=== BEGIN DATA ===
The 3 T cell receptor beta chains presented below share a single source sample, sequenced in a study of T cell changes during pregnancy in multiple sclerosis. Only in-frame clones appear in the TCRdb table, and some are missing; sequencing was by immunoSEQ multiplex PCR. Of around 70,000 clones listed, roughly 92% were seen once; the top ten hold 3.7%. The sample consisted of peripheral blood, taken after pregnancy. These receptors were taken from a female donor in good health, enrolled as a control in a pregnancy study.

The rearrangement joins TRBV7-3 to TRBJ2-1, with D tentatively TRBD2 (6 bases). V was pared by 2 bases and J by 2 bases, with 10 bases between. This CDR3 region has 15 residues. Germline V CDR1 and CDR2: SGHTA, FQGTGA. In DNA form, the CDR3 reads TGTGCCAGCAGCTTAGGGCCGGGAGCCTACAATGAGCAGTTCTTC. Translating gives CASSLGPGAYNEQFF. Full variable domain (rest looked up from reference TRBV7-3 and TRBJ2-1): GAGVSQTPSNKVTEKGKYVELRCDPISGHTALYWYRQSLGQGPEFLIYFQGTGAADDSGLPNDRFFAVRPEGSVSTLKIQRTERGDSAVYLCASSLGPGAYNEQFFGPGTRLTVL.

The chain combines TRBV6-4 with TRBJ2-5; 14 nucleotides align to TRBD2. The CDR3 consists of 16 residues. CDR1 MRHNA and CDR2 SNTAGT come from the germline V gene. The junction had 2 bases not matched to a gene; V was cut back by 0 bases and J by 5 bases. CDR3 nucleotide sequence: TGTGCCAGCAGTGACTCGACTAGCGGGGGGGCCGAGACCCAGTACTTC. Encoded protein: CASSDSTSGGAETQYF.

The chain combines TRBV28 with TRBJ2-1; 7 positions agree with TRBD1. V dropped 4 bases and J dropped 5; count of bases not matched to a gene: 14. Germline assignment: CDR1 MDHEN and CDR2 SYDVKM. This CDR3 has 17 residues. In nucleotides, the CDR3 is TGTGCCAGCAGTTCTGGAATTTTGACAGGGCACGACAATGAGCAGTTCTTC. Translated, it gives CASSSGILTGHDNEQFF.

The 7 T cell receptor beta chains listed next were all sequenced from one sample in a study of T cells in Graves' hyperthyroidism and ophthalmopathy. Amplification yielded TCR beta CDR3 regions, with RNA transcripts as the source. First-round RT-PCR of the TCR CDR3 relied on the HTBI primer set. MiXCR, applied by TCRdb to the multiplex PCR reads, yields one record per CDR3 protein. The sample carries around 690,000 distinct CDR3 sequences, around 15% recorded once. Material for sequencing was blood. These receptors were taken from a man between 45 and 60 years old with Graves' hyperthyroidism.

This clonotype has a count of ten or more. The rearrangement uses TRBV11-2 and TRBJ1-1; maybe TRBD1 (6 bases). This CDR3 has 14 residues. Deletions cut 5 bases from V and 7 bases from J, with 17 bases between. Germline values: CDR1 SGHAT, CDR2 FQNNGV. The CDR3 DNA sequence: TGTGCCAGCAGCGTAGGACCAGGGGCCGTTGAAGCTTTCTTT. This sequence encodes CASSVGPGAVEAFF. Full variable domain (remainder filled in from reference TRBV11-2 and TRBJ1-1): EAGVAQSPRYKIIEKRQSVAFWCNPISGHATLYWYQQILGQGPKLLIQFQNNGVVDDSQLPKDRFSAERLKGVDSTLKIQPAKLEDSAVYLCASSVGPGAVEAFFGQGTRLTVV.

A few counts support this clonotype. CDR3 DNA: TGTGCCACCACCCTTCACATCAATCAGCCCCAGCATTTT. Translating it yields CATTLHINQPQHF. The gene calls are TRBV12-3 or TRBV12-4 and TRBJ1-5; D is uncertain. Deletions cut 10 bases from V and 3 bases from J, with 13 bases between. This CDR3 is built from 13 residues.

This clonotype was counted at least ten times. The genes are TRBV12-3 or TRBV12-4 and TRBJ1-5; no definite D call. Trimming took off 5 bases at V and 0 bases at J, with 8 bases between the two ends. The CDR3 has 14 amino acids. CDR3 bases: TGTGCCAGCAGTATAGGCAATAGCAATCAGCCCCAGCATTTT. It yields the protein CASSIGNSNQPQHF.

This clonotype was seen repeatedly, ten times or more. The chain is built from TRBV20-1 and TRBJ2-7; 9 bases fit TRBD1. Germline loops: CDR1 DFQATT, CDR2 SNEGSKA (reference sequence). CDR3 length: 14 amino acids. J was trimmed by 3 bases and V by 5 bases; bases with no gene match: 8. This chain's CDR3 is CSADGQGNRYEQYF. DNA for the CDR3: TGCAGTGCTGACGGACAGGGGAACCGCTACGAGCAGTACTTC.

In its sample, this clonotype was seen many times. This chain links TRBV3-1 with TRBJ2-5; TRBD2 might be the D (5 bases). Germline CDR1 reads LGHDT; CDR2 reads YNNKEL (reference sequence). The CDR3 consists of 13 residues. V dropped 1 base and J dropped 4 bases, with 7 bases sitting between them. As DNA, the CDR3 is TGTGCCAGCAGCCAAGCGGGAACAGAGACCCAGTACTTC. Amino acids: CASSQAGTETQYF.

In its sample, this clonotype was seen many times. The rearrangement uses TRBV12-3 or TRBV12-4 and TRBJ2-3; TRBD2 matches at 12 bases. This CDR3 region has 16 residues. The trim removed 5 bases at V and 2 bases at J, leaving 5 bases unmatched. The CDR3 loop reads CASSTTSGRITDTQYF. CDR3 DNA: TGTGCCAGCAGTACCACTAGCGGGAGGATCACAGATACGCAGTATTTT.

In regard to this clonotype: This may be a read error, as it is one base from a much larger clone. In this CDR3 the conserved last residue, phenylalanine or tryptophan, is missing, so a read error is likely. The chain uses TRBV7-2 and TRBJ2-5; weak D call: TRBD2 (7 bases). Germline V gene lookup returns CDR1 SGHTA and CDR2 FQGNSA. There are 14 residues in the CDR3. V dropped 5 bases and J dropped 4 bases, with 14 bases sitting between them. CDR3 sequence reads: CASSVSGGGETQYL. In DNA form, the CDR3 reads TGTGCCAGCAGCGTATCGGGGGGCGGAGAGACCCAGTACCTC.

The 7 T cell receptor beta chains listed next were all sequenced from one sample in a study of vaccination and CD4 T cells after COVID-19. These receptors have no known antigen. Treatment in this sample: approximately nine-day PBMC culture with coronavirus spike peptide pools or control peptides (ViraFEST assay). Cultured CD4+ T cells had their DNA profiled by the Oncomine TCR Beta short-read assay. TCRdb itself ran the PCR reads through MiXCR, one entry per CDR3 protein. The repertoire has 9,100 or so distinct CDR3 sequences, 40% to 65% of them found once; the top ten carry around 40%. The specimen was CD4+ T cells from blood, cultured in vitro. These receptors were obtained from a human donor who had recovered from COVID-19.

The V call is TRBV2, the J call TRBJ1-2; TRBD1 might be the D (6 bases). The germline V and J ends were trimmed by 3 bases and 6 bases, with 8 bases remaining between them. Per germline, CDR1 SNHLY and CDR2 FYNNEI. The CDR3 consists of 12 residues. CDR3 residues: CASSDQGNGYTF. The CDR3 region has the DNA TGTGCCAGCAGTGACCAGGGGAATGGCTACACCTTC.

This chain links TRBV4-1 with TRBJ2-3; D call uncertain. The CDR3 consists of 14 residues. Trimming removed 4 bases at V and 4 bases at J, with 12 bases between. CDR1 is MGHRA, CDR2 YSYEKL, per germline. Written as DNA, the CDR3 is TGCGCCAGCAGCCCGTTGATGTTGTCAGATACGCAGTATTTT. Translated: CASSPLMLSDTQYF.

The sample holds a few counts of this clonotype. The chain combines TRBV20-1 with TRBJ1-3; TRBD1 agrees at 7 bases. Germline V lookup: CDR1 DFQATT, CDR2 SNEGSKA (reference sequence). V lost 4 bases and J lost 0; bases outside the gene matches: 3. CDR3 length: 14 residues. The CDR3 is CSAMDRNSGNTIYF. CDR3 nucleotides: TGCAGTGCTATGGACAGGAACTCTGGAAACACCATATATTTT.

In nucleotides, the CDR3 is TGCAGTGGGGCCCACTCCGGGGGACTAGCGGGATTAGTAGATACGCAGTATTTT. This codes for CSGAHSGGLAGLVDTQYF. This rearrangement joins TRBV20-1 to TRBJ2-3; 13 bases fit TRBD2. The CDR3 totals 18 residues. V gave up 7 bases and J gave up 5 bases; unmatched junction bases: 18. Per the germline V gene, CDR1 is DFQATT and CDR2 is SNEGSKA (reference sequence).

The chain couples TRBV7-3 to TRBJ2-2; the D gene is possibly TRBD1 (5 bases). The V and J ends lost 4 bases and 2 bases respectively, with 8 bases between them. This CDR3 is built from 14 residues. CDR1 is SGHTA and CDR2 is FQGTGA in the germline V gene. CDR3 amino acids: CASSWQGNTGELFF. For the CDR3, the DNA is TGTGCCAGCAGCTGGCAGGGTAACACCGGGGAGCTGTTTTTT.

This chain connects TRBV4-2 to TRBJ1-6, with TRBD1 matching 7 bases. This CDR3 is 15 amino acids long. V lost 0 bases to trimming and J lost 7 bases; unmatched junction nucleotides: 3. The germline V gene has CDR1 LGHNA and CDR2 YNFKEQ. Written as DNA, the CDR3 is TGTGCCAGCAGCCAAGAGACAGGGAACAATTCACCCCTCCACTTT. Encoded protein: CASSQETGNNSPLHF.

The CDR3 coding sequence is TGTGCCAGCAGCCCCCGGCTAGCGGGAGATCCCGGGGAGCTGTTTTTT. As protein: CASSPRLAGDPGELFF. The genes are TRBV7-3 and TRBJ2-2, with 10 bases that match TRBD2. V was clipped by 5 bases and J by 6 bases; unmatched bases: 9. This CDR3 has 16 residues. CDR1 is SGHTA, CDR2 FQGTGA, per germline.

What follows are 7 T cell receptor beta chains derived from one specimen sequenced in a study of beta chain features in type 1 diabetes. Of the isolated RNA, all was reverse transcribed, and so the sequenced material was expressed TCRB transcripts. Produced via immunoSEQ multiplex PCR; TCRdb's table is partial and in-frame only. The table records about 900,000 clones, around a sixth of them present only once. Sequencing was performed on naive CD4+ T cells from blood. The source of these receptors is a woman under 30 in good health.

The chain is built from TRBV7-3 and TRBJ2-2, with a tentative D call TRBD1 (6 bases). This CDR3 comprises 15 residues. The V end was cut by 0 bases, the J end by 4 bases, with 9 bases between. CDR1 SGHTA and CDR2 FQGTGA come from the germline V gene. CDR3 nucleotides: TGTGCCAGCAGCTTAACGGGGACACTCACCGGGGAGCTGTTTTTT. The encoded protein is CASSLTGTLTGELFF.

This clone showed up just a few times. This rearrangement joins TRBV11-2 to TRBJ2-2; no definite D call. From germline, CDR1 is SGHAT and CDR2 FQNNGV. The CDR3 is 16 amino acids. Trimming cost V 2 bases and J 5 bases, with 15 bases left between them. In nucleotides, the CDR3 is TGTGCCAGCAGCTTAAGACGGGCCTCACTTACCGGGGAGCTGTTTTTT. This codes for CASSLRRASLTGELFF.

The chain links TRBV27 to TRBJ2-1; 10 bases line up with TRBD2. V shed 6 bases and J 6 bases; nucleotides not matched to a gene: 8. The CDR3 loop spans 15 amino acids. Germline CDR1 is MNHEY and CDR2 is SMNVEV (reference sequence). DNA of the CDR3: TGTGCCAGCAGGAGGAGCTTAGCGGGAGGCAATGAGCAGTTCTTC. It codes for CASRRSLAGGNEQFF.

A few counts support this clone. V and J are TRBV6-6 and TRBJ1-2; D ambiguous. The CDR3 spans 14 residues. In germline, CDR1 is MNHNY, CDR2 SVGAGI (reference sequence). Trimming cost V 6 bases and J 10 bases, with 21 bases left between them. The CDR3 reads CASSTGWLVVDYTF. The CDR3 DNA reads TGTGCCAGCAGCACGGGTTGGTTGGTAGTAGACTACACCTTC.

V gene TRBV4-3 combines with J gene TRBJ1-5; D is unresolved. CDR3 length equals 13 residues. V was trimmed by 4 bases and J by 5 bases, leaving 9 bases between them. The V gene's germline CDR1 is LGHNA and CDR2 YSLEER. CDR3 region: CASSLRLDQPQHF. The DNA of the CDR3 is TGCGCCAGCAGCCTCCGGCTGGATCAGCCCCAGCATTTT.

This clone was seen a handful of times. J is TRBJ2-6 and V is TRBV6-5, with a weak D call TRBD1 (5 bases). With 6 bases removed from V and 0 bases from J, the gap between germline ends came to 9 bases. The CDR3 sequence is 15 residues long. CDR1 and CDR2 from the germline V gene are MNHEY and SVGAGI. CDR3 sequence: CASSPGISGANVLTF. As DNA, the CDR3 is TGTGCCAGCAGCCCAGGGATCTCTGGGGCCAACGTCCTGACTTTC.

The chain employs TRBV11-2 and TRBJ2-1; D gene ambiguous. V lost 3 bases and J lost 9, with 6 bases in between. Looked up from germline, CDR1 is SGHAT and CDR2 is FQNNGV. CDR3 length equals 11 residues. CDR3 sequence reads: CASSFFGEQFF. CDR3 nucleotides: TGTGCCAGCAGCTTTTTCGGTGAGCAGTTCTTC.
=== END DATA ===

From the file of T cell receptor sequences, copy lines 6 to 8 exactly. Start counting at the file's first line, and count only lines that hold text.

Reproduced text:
This clonotype has a count of ten or more. The rearrangement uses TRBV11-2 and TRBJ1-1; maybe TRBD1 (6 bases). This CDR3 has 14 residues. Deletions cut 5 bases from V and 7 bases from J, with 17 bases between. Germline values: CDR1 SGHAT, CDR2 FQNNGV. The CDR3 DNA sequence: TGTGCCAGCAGCGTAGGACCAGGGGCCGTTGAAGCTTTCTTT. This sequence encodes CASSVGPGAVEAFF. Full variable domain (remainder filled in from reference TRBV11-2 and TRBJ1-1): EAGVAQSPRYKIIEKRQSVAFWCNPISGHATLYWYQQILGQGPKLLIQFQNNGVVDDSQLPKDRFSAERLKGVDSTLKIQPAKLEDSAVYLCASSVGPGAVEAFFGQGTRLTVV.

A few counts support this clonotype. CDR3 DNA: TGTGCCACCACCCTTCACATCAATCAGCCCCAGCATTTT. Translating it yields CATTLHINQPQHF. The gene calls are TRBV12-3 or TRBV12-4 and TRBJ1-5; D is uncertain. Deletions cut 10 bases from V and 3 bases from J, with 13 bases between. This CDR3 is built from 13 residues.

This clonotype was counted at least ten times. The genes are TRBV12-3 or TRBV12-4 and TRBJ1-5; no definite D call. Trimming took off 5 bases at V and 0 bases at J, with 8 bases between the two ends. The CDR3 has 14 amino acids. CDR3 bases: TGTGCCAGCAGTATAGGCAATAGCAATCAGCCCCAGCATTTT. It yields the protein CASSIGNSNQPQHF.